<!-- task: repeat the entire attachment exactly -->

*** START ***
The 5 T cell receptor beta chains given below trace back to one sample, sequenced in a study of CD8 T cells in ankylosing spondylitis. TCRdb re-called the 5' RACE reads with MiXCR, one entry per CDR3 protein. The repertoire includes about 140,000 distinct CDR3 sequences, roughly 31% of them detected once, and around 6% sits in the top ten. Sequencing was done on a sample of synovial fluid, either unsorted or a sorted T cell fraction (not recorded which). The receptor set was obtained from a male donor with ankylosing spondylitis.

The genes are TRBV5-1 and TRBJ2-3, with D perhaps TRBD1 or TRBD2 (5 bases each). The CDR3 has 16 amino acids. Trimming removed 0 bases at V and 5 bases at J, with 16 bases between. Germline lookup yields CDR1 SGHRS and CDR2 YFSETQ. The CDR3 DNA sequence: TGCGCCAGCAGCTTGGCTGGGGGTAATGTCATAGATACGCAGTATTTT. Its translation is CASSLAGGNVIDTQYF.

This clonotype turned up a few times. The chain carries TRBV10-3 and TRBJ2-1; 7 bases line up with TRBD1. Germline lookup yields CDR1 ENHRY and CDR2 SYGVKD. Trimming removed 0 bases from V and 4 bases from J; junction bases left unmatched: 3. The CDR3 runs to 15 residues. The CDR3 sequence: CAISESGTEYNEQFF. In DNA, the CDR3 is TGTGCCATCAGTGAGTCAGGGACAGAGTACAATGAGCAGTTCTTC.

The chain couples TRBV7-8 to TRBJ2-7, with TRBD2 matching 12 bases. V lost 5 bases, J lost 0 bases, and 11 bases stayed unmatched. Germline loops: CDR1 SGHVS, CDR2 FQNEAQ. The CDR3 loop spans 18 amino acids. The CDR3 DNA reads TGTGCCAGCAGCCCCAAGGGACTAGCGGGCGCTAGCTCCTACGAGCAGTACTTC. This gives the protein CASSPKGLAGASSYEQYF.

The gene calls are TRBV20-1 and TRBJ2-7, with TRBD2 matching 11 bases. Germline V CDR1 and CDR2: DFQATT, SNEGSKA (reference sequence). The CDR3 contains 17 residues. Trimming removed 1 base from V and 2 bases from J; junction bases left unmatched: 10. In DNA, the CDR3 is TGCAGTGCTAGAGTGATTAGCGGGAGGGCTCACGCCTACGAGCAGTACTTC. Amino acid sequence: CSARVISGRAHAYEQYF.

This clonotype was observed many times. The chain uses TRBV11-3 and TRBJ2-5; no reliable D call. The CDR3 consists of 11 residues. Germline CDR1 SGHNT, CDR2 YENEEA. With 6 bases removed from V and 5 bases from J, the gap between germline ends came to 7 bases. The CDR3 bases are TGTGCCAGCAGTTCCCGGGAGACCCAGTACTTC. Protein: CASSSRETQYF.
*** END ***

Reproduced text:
The 5 T cell receptor beta chains given below trace back to one sample, sequenced in a study of CD8 T cells in ankylosing spondylitis. TCRdb re-called the 5' RACE reads with MiXCR, one entry per CDR3 protein. The repertoire includes about 140,000 distinct CDR3 sequences, roughly 31% of them detected once, and around 6% sits in the top ten. Sequencing was done on a sample of synovial fluid, either unsorted or a sorted T cell fraction (not recorded which). The receptor set was obtained from a male donor with ankylosing spondylitis.

The genes are TRBV5-1 and TRBJ2-3, with D perhaps TRBD1 or TRBD2 (5 bases each). The CDR3 has 16 amino acids. Trimming removed 0 bases at V and 5 bases at J, with 16 bases between. Germline lookup yields CDR1 SGHRS and CDR2 YFSETQ. The CDR3 DNA sequence: TGCGCCAGCAGCTTGGCTGGGGGTAATGTCATAGATACGCAGTATTTT. Its translation is CASSLAGGNVIDTQYF.

This clonotype turned up a few times. The chain carries TRBV10-3 and TRBJ2-1; 7 bases line up with TRBD1. Germline lookup yields CDR1 ENHRY and CDR2 SYGVKD. Trimming removed 0 bases from V and 4 bases from J; junction bases left unmatched: 3. The CDR3 runs to 15 residues. The CDR3 sequence: CAISESGTEYNEQFF. In DNA, the CDR3 is TGTGCCATCAGTGAGTCAGGGACAGAGTACAATGAGCAGTTCTTC.

The chain couples TRBV7-8 to TRBJ2-7, with TRBD2 matching 12 bases. V lost 5 bases, J lost 0 bases, and 11 bases stayed unmatched. Germline loops: CDR1 SGHVS, CDR2 FQNEAQ. The CDR3 loop spans 18 amino acids. The CDR3 DNA reads TGTGCCAGCAGCCCCAAGGGACTAGCGGGCGCTAGCTCCTACGAGCAGTACTTC. This gives the protein CASSPKGLAGASSYEQYF.

The gene calls are TRBV20-1 and TRBJ2-7, with TRBD2 matching 11 bases. Germline V CDR1 and CDR2: DFQATT, SNEGSKA (reference sequence). The CDR3 contains 17 residues. Trimming removed 1 base from V and 2 bases from J; junction bases left unmatched: 10. In DNA, the CDR3 is TGCAGTGCTAGAGTGATTAGCGGGAGGGCTCACGCCTACGAGCAGTACTTC. Amino acid sequence: CSARVISGRAHAYEQYF.

This clonotype was observed many times. The chain uses TRBV11-3 and TRBJ2-5; no reliable D call. The CDR3 consists of 11 residues. Germline CDR1 SGHNT, CDR2 YENEEA. With 6 bases removed from V and 5 bases from J, the gap between germline ends came to 7 bases. The CDR3 bases are TGTGCCAGCAGTTCCCGGGAGACCCAGTACTTC. Protein: CASSSRETQYF.